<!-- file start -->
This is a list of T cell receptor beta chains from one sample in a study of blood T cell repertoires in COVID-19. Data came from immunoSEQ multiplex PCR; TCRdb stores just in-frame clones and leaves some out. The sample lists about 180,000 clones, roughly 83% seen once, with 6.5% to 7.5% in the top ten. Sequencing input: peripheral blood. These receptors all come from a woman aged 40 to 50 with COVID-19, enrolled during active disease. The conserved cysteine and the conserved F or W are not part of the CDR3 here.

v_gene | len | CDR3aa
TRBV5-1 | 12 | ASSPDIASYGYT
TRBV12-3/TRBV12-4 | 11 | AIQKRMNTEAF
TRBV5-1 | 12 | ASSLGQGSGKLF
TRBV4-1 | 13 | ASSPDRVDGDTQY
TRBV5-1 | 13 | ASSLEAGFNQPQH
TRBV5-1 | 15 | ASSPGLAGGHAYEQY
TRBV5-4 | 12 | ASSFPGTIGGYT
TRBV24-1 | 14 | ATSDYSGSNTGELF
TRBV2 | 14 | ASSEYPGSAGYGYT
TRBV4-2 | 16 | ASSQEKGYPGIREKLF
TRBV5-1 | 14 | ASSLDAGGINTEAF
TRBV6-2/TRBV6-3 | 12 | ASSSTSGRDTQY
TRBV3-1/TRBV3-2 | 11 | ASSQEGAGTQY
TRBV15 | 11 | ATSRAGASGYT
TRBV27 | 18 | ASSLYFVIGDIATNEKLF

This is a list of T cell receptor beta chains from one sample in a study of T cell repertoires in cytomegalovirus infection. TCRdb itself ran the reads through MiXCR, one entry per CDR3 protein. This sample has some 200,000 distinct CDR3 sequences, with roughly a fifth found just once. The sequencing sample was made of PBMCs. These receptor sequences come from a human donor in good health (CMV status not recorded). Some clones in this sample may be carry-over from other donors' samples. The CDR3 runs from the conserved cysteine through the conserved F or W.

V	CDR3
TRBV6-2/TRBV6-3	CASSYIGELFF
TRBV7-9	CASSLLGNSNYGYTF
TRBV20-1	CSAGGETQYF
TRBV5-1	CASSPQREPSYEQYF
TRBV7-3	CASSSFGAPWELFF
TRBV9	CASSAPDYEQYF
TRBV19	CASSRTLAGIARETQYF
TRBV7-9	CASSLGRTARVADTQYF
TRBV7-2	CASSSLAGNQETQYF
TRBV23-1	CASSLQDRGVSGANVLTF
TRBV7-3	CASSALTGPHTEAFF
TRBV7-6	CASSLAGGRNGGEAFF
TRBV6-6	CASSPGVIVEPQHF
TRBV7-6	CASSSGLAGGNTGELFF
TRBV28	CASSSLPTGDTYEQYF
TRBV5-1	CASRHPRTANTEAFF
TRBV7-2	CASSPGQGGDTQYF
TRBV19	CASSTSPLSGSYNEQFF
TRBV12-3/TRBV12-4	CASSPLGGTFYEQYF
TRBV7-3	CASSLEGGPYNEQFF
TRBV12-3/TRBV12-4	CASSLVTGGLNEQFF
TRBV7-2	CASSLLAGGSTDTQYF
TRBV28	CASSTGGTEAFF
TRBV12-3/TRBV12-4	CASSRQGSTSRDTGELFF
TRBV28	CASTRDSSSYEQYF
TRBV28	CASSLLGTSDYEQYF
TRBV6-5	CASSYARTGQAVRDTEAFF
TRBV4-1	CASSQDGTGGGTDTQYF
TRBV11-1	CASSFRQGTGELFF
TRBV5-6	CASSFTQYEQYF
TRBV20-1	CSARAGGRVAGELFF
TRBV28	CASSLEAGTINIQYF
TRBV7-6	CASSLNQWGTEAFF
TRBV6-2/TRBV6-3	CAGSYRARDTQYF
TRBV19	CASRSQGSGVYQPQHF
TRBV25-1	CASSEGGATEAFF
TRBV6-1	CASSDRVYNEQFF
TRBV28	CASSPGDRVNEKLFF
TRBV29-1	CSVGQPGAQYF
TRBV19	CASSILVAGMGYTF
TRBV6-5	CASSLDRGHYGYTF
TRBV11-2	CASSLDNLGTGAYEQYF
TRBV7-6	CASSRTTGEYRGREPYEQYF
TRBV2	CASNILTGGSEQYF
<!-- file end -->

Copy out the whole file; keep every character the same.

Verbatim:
This is a list of T cell receptor beta chains from one sample in a study of blood T cell repertoires in COVID-19. Data came from immunoSEQ multiplex PCR; TCRdb stores just in-frame clones and leaves some out. The sample lists about 180,000 clones, roughly 83% seen once, with 6.5% to 7.5% in the top ten. Sequencing input: peripheral blood. These receptors all come from a woman aged 40 to 50 with COVID-19, enrolled during active disease. The conserved cysteine and the conserved F or W are not part of the CDR3 here.

v_gene | len | CDR3aa
TRBV5-1 | 12 | ASSPDIASYGYT
TRBV12-3/TRBV12-4 | 11 | AIQKRMNTEAF
TRBV5-1 | 12 | ASSLGQGSGKLF
TRBV4-1 | 13 | ASSPDRVDGDTQY
TRBV5-1 | 13 | ASSLEAGFNQPQH
TRBV5-1 | 15 | ASSPGLAGGHAYEQY
TRBV5-4 | 12 | ASSFPGTIGGYT
TRBV24-1 | 14 | ATSDYSGSNTGELF
TRBV2 | 14 | ASSEYPGSAGYGYT
TRBV4-2 | 16 | ASSQEKGYPGIREKLF
TRBV5-1 | 14 | ASSLDAGGINTEAF
TRBV6-2/TRBV6-3 | 12 | ASSSTSGRDTQY
TRBV3-1/TRBV3-2 | 11 | ASSQEGAGTQY
TRBV15 | 11 | ATSRAGASGYT
TRBV27 | 18 | ASSLYFVIGDIATNEKLF

This is a list of T cell receptor beta chains from one sample in a study of T cell repertoires in cytomegalovirus infection. TCRdb itself ran the reads through MiXCR, one entry per CDR3 protein. This sample has some 200,000 distinct CDR3 sequences, with roughly a fifth found just once. The sequencing sample was made of PBMCs. These receptor sequences come from a human donor in good health (CMV status not recorded). Some clones in this sample may be carry-over from other donors' samples. The CDR3 runs from the conserved cysteine through the conserved F or W.

V	CDR3
TRBV6-2/TRBV6-3	CASSYIGELFF
TRBV7-9	CASSLLGNSNYGYTF
TRBV20-1	CSAGGETQYF
TRBV5-1	CASSPQREPSYEQYF
TRBV7-3	CASSSFGAPWELFF
TRBV9	CASSAPDYEQYF
TRBV19	CASSRTLAGIARETQYF
TRBV7-9	CASSLGRTARVADTQYF
TRBV7-2	CASSSLAGNQETQYF
TRBV23-1	CASSLQDRGVSGANVLTF
TRBV7-3	CASSALTGPHTEAFF
TRBV7-6	CASSLAGGRNGGEAFF
TRBV6-6	CASSPGVIVEPQHF
TRBV7-6	CASSSGLAGGNTGELFF
TRBV28	CASSSLPTGDTYEQYF
TRBV5-1	CASRHPRTANTEAFF
TRBV7-2	CASSPGQGGDTQYF
TRBV19	CASSTSPLSGSYNEQFF
TRBV12-3/TRBV12-4	CASSPLGGTFYEQYF
TRBV7-3	CASSLEGGPYNEQFF
TRBV12-3/TRBV12-4	CASSLVTGGLNEQFF
TRBV7-2	CASSLLAGGSTDTQYF
TRBV28	CASSTGGTEAFF
TRBV12-3/TRBV12-4	CASSRQGSTSRDTGELFF
TRBV28	CASTRDSSSYEQYF
TRBV28	CASSLLGTSDYEQYF
TRBV6-5	CASSYARTGQAVRDTEAFF
TRBV4-1	CASSQDGTGGGTDTQYF
TRBV11-1	CASSFRQGTGELFF
TRBV5-6	CASSFTQYEQYF
TRBV20-1	CSARAGGRVAGELFF
TRBV28	CASSLEAGTINIQYF
TRBV7-6	CASSLNQWGTEAFF
TRBV6-2/TRBV6-3	CAGSYRARDTQYF
TRBV19	CASRSQGSGVYQPQHF
TRBV25-1	CASSEGGATEAFF
TRBV6-1	CASSDRVYNEQFF
TRBV28	CASSPGDRVNEKLFF
TRBV29-1	CSVGQPGAQYF
TRBV19	CASSILVAGMGYTF
TRBV6-5	CASSLDRGHYGYTF
TRBV11-2	CASSLDNLGTGAYEQYF
TRBV7-6	CASSRTTGEYRGREPYEQYF
TRBV2	CASNILTGGSEQYF